If the enforcement terms of the more recent proposal stand, federal government contractors could be barred from the Federal Contracting Schedule for failure to comply. Other businesses could face daily penalties of up to 0.5% of gross annual revenue as reported the prior year.
Ron Bradley, VP of Shared Assessments, says that the final penalty amount the government settles on should not be such a concern as organizations should be prepared for this eventuality: “My sincere hope is this piece of legislation doesn’t come as a surprise to organizations, particularly those in critical infrastructure. Having a well documented incident response plan, which is tested on a regular basis, is a crucial component to good cybersecurity hygiene. It would be unwise for any company to contemplate paying a ransom without first contacting the FBI. In fact, knowing who to contact at the FBI and establishing that relationship ahead of time is extremely important. The same thing holds true with the Cybersecurity and Infrastructure Security Agency (CISA). Any incident response program associated with critical infrastructure must have clear and complete processes for contacting government agencies in the event of a major ransomware attack, including the potential of paying the ransom.”
Any ransomware attack would meet the cyber incident reporting under the Cyber Incident Notification Act’s proposed rules. However, they would also include more general “security incidents” that meet certain criteria. These include signs of involvement of a nation state or known Advanced Persistent Threat (APT) group, potential harm to US national security interests or the economy, or potential to impact CISA systems.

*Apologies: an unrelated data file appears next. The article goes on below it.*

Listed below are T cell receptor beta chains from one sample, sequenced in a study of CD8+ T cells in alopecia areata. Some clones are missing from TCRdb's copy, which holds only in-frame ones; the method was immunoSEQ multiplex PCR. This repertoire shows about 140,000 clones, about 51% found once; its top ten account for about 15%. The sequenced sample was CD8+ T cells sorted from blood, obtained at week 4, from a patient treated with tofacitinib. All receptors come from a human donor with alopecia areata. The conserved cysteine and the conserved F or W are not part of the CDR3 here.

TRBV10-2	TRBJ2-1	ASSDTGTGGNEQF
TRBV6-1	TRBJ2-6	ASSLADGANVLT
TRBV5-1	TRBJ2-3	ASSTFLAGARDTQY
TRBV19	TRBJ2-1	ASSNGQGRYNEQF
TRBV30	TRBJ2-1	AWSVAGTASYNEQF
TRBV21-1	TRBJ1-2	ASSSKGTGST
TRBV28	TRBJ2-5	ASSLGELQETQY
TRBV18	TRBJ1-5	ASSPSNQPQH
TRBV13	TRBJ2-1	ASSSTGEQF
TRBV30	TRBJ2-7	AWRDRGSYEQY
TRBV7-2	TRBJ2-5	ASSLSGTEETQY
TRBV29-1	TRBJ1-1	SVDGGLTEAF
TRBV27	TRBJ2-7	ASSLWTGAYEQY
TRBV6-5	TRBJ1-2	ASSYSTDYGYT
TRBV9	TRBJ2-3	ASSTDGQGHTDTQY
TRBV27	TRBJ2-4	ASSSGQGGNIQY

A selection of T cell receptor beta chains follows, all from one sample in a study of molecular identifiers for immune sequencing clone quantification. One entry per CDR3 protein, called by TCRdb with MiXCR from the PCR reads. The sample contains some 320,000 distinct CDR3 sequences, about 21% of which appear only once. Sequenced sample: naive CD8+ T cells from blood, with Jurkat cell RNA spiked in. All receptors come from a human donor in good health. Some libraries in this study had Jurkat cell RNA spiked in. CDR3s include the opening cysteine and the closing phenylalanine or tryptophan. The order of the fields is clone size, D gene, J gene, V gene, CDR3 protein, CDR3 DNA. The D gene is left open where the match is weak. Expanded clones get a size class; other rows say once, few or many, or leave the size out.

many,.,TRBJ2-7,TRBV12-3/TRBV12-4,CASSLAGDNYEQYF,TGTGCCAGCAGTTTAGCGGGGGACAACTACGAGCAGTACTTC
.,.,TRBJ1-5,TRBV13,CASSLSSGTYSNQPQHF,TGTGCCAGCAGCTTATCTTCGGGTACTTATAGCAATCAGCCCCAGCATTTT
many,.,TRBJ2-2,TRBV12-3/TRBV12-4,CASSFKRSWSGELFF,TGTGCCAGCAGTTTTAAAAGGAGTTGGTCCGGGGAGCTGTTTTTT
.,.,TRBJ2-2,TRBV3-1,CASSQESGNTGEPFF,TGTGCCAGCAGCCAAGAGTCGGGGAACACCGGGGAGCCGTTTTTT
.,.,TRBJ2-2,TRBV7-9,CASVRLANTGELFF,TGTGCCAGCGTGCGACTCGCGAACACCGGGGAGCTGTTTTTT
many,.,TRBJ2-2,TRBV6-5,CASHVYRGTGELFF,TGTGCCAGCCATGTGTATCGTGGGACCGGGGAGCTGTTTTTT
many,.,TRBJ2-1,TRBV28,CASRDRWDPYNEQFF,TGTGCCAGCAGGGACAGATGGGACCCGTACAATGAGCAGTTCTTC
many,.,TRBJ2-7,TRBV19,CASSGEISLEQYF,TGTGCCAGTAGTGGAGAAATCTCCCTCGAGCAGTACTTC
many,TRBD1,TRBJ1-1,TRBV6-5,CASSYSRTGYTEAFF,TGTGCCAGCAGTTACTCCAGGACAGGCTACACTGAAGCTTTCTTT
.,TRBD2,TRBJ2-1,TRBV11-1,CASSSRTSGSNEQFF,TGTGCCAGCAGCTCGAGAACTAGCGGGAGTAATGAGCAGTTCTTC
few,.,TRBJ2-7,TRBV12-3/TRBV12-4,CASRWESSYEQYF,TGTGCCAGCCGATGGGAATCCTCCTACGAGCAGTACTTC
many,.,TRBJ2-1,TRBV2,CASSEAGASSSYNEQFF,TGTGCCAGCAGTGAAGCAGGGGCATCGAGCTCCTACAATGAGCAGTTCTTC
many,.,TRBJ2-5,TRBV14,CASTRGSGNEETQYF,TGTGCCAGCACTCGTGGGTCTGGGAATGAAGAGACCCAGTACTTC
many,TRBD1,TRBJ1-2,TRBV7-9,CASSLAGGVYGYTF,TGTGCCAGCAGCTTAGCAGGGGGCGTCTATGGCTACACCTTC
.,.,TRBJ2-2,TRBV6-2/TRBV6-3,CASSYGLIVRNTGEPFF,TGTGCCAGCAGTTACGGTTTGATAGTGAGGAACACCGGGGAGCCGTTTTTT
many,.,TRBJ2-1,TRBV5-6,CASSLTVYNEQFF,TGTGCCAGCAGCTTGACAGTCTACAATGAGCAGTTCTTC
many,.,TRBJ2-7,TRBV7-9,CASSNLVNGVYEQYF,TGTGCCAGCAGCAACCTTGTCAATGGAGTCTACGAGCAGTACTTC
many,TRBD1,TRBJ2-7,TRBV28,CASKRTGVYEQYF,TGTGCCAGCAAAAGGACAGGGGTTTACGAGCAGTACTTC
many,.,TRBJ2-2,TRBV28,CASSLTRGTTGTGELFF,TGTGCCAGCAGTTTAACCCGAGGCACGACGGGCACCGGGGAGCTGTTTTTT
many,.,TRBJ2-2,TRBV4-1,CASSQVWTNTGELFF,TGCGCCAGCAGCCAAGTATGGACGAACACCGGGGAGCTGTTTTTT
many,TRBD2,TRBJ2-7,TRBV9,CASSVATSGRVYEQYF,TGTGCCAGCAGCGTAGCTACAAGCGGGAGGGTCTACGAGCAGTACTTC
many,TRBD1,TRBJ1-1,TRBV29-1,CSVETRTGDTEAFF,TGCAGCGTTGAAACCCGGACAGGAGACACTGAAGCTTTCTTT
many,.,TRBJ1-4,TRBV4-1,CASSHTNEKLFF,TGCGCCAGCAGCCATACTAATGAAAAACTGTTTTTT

Addressing ransomware attacks by cutting off payments
The surge in ransomware in recent years has sparked debate about how legislators should address payments. There is widespread belief that the issue will not be brought under control without cutting off payments, but companies often face devastating consequences such that they see no real option but to pay. The issue has only become more thorny since 2020 as ransomware groups increasingly threaten to publicly reveal confidential company information if payments are not made, and have a growing appetite for hitting vital public resources such as utilities and medical facilities.
Bill Lawrence, CISO of SecurityGate, sees the government’s present approach as taking too heavy of a regulatory hand (in spite of seemingly drawing the line at outlawing ransomware payments: “Whatever the final reporting timelines will be, the proposed legislation is a great deal of “stick” and hardly any “carrot” for owners and operators of critical infrastructure. Wouldn’t it be great for the US Government to be able to say, “report a ransomware attack to us BEFORE you pay any ransom, and we’ll bring the full power of the Federal government to bear to help resolve the incident, decrypt your files, and siphon whatever is already in the criminals’ bank accounts?” (Sure, I dream….) Instead, US victims are threatened with subpoenas and civil action and the government will write more quarterly reports, among other things.”